Megan Nelson is the External Affairs Associate for the Utah Chapter of The Nature Conservancy. She has worked on western natural resource, environmental, and public land issues for over ten years as an attorney, environmental planner, and public lands consultant. In her current role, she develops partnerships with relevant agencies, conservation organizations, and private entities and works on state and national policy to conserve the lands and waters on which all life depends. Before joining the Conservancy, she developed federal land management plans, facilitated planning efforts, authored federal legislation, managed NEPA for federal agencies, and advocated for conservation. Throughout her career, she has most enjoyed collaboration and working closely with diverse groups to find common ground. Megan holds a Juris Doctor and Natural Resources Law and Policy Certificate from the University of Colorado Law School. She is a seventh generation Utahn and always feels a little off if she can’t see mountains.
Gardner Policy Institute, University of Utah
Jennifer Leaver is a senior research analyst at the University of Utah's Kem C. Gardner Policy Institute (GPI) that specializes in local, regional, and statewide travel and tourism research. Leaver authors a variety of reports, research briefs, and blogs related to Utah's rural and urban visitor economies. Prior to GPI, Leaver worked as a policy specialist, research consultant, and information analyst at Utah’s Department of Human Services. Her master's thesis, "Where Old West Meets New West: confronting conservation, conflict, and change on Utah's last frontier," explores Boulder and Escalante residents' clashing values following President Clinton's Grand Staircase-Escalante National Monument designation. Leaver received her B.A. in English from the University of Puget Sound and her M.A. in Applied Anthropology from Oregon State University.
Panel 2: Newcomers and Old-Timers: Cultural Clash and Amenity Migrants
Friday, 3:15-4:45 pm
Ray, Quinney & Nebeker
Katie graduated from Stanford University and then earned her J.D. from Stanford Law School, going on to clerk on the U.S. 10th Circuit Court of Appeals before beginning her law career at Ray, Quinney & Nebeker. Eccles currently serves on the Board of Trustees Executive Committee at the University of Utah and as a director of the Nora Eccles Treadwell Foundation, the Spencer F. and Cleone P. Eccles Family Foundation, and the Eccles family-owned Goldener Hirsch Inn. In 2015, she received the American Cancer Society’s Sword of Hope Award recognizing her service as chair of the Hope Lodge Board to fund, design and construct the Salt Lake City Hope Lodge, which provides free lodging for cancer patients during treatment.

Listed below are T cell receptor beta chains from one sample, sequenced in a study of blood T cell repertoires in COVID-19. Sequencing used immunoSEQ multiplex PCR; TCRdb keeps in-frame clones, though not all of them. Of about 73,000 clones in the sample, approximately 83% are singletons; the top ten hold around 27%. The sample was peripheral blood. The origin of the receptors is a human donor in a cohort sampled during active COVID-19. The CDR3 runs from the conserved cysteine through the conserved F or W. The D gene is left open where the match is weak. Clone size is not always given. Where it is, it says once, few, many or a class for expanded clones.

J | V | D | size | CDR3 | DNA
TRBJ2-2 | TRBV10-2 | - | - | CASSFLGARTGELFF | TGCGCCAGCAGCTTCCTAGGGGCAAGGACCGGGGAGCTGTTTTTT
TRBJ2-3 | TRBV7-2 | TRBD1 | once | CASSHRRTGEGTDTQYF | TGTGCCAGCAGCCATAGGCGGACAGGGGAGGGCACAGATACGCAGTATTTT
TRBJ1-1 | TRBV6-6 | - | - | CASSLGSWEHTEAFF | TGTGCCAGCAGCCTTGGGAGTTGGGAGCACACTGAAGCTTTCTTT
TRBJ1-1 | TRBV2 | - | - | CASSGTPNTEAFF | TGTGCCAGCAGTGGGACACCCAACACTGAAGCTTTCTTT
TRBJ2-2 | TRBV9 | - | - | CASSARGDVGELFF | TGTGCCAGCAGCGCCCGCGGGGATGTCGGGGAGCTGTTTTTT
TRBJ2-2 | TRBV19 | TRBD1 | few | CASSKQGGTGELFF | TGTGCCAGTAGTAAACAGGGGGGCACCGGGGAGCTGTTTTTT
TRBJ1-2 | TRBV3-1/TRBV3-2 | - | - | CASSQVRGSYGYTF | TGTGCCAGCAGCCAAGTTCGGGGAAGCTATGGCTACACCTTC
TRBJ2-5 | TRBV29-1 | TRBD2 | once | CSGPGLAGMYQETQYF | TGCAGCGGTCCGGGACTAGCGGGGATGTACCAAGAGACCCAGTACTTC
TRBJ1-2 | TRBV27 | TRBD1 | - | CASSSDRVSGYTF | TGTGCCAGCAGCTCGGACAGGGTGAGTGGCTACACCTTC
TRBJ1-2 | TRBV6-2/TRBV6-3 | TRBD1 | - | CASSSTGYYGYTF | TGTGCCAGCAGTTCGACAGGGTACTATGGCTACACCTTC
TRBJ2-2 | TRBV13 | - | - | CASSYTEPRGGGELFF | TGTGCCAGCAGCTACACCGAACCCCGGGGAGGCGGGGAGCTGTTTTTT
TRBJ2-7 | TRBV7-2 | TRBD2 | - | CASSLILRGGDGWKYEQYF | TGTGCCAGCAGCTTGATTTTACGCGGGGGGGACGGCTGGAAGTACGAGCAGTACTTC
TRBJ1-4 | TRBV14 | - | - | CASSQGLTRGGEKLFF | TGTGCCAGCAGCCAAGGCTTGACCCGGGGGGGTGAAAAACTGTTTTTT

Associate Professor of Sociology
Dr. Justin Farrell is a professor and author at Yale University. A native of Cheyenne, Wyoming, his research aims to solve problems that plague rural communities and the natural environment in the American West. His research employs a mixture of methods from large-scale computational text analysis, qualitative & ethnographic fieldwork, network science, and machine learning. His published books and articles have won national awards, covered by major media outlets, and used on the floor of the U.S. Senate. The Economist magazine heralded his first book on environmental conflict as “the most original political book of early 2015.” At Yale he teaches courses on environmental conflict, the American West, and leads an annual field course to western Wyoming. In 2014 he launched the Yale North American West Initiative.
I am an Ogden native who studied political science and journalism at Weber State university and have been working in the field of journalism for more than 30 years. Writing has always been my passion. For the last 10 years at the Deseret News, I have been covering energy, the environment and issues related to rural life. I am the recipient of multiple state and regional awards in categories that include spot news, best enterprise environmental reporting and best beat reporting in agriculture. I live in rural Hooper, Utah, which is experiencing the pains of rapid development. My little slice of life includes a horse, pony, chickens, two Irish Wolfhounds and my husband.
Save Our Canyons